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S.P.S.R. Subramania Ayyar Vs. C. Bomer Cooty Haji - Court Judgment

LegalCrystal Citation
SubjectCivil
CourtChennai
Decided On
Reported inAIR1933Mad870
AppellantS.P.S.R. Subramania Ayyar
RespondentC. Bomer Cooty Haji
Cases ReferredLyallpur Sugar Mills Co. Ltd. v. Ram Chandra Gur Sahai Cotton Mills Co. Ltd.
Excerpt:
- - from the terms of the judge's order as well as from the previous orders for production which are on the record, there is no doubt that those orders were passed under order 11, rule 14 and that respondent-defendant 1 applied for orders under that provision. every litigant is bound to the best of his power to carry out orders made......less than the dismissal of the suit would satisfy the ends of justice. i have made a study of the orders passed and i have come to the conclusion that the plaintiff did not either systematically or otherwise disobey any order to which the penalty attached to o.11, rule 21 could be attracted. (after carefully setting out the circumstances and facts, his lordship proceeded.) i have thought it necessary to set out these facts only out of respect to the learned judge and to the feelings which apparently he had come to entertain that a litigant in his court deliberately disobeyed the order of the court and flouted its authority. as i understand the facts, the plaintiff fully complied with and carried out the orders passed on the first two petitions, i.a. nos. 152 and 252 of 1930. he also.....
Judgment:

Pandalai, J.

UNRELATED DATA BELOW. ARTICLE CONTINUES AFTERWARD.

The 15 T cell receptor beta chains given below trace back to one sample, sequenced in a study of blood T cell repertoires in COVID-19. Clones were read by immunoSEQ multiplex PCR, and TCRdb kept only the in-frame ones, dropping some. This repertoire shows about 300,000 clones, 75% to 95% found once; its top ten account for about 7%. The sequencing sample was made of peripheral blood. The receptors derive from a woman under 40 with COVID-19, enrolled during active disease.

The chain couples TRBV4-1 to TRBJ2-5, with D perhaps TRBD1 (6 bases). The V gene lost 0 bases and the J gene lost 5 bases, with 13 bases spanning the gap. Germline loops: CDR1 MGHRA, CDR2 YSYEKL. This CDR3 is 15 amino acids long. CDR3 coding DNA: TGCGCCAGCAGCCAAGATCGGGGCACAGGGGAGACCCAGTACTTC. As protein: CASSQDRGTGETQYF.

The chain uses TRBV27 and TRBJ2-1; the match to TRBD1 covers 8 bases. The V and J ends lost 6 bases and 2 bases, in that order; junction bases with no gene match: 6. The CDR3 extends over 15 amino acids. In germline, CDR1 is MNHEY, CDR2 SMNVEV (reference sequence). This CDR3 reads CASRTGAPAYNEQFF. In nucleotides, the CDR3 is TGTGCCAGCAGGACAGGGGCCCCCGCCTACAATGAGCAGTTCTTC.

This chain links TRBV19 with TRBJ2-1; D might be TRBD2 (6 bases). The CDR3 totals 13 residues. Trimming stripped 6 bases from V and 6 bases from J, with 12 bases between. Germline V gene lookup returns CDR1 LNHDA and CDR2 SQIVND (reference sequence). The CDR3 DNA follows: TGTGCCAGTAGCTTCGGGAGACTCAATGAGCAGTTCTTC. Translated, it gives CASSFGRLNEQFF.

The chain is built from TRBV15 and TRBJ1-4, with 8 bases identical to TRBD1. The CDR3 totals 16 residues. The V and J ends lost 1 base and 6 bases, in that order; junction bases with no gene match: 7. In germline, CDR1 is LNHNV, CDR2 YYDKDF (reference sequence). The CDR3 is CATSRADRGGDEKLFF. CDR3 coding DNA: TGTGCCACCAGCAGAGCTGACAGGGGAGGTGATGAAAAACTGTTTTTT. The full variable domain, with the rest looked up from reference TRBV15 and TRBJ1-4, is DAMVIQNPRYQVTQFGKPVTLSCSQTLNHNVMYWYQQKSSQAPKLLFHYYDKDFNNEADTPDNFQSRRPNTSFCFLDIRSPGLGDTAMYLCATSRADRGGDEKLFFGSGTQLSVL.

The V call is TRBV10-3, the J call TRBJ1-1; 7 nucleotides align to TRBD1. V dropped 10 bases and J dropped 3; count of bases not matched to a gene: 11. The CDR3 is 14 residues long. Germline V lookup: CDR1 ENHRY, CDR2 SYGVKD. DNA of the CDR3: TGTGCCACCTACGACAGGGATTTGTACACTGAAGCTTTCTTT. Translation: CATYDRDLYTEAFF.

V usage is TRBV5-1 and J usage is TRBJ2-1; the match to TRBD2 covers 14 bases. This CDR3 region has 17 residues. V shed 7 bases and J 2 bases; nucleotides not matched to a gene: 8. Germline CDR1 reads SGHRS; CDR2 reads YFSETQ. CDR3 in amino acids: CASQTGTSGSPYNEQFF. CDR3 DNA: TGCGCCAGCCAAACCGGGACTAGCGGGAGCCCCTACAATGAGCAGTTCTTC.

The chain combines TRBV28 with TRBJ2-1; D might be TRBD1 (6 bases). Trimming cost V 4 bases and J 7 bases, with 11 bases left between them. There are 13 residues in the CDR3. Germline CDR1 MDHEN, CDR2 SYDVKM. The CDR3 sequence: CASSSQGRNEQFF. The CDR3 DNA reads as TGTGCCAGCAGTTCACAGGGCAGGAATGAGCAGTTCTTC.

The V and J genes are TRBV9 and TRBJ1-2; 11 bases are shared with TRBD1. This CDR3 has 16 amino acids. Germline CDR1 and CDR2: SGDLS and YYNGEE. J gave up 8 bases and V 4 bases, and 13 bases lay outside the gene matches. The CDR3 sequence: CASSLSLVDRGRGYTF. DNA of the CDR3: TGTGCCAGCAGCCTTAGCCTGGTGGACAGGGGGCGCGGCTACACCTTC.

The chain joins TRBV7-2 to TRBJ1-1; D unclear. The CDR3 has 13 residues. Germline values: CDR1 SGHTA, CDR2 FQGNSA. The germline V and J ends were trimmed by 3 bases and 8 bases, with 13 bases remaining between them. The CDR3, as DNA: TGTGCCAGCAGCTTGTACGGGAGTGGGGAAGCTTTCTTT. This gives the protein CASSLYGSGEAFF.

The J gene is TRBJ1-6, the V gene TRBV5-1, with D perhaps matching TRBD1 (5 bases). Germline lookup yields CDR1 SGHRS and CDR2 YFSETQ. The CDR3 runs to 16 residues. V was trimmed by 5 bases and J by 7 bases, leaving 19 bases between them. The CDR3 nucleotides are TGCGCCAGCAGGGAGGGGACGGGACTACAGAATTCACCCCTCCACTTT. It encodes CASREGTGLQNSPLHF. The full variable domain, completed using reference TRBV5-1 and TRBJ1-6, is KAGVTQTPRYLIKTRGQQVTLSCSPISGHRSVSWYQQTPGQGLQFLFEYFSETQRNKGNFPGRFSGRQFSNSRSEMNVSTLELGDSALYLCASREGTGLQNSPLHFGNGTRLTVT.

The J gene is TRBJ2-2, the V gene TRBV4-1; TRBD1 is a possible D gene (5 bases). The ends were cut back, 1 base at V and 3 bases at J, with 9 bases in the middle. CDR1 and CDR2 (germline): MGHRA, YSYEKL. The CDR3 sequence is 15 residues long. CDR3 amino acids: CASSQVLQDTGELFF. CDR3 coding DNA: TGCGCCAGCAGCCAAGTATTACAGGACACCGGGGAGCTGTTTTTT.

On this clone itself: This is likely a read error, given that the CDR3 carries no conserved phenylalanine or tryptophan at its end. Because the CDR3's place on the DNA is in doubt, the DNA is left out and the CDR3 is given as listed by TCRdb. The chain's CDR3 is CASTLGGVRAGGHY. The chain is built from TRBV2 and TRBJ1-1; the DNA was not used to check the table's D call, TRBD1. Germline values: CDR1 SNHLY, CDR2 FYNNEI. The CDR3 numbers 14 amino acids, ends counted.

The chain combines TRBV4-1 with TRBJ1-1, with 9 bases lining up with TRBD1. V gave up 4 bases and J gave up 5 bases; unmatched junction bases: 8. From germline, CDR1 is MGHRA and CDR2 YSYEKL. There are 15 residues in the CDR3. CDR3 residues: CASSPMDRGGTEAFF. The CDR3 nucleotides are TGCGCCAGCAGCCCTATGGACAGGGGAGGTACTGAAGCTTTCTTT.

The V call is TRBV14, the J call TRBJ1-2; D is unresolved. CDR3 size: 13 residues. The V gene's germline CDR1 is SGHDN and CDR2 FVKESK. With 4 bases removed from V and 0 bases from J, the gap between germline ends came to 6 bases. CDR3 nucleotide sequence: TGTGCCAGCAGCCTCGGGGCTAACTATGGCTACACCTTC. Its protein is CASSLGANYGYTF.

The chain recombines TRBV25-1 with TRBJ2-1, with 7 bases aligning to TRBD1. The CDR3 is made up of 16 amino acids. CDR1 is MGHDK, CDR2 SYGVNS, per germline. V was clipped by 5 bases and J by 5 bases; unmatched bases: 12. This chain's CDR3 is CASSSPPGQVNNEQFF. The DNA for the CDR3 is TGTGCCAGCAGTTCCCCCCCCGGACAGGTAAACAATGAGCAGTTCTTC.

1. The plaintiff appeals from an order expressly made by the learned Subordinate Judge of Cochin under Order 11, Rule 21, Sch. 1, Civil P.C., dismissing his suit for want of prosecution on the ground that the plaintiff had contumaciously refused to produce certain documents which he had been ordered to produce. From the terms of the Judge's order as well as from the previous orders for production which are on the record, there is no doubt that those orders were passed under Order 11, Rule 14 and that respondent-defendant 1 applied for orders under that provision. This being so, it would be enough to dispose of this appeal to say that the learned Judge had no authority to dismiss the plaintiff's suit for disobedience of an order under Order 11, Rule 14. That was decided so far as this Court is concerned in Subbayyar v. Ramanathan Chettiar AIR 1924 Mad 582 which followed a decision of the Allahabad High Court in Lyallpur Sugar Mills Co. Ltd. v. Ram Chandra Gur Sahai Cotton Mills Co. Ltd. AIR 1922 All 238. I should have been content to set aside the learned Judge's order on this short ground and send the case back for disposal according to law if it had not been that the learned Judge's order shows that he felt that his orders repeatedly made had been systematically defied and that nothing less than the dismissal of the suit would satisfy the ends of justice. I have made a study of the orders passed and I have come to the conclusion that the plaintiff did not either systematically or otherwise disobey any order to which the penalty attached to O.11, Rule 21 could be attracted. (After carefully setting out the circumstances and facts, his Lordship proceeded.) I have thought it necessary to set out these facts only out of respect to the learned Judge and to the feelings which apparently he had come to entertain that a litigant in his Court deliberately disobeyed the order of the Court and flouted its authority. As I understand the facts, the plaintiff fully complied with and carried out the orders passed on the first two petitions, I.A. Nos. 152 and 252 of 1930. He also partly carried out a part of the order on I.A. No. 334 of 1930 by producing 197 chits which was all he could collect in the time. As to his not producing the other account books, the short answer is that there were no other account books that related to the transactions between the parties, and the plaintiff cannot reasonably be blamed for resisting an order that he should produce note books relating to transactions between the parties, but absolutely unconnected things with which the defendant had nothing to do. I feel that if the learned Judge had understood this he would not have passed the order and he would have recognized that there was nothing really and substantially disobedient in the omission of the plaintiff to produce irrelevant account books. The learned Judge's order is partly due to this. The only other records not produced are the remaining chits, letters, pronotes etc. So far as this disobedience is concerned, in my opinion, it was not real disobedience.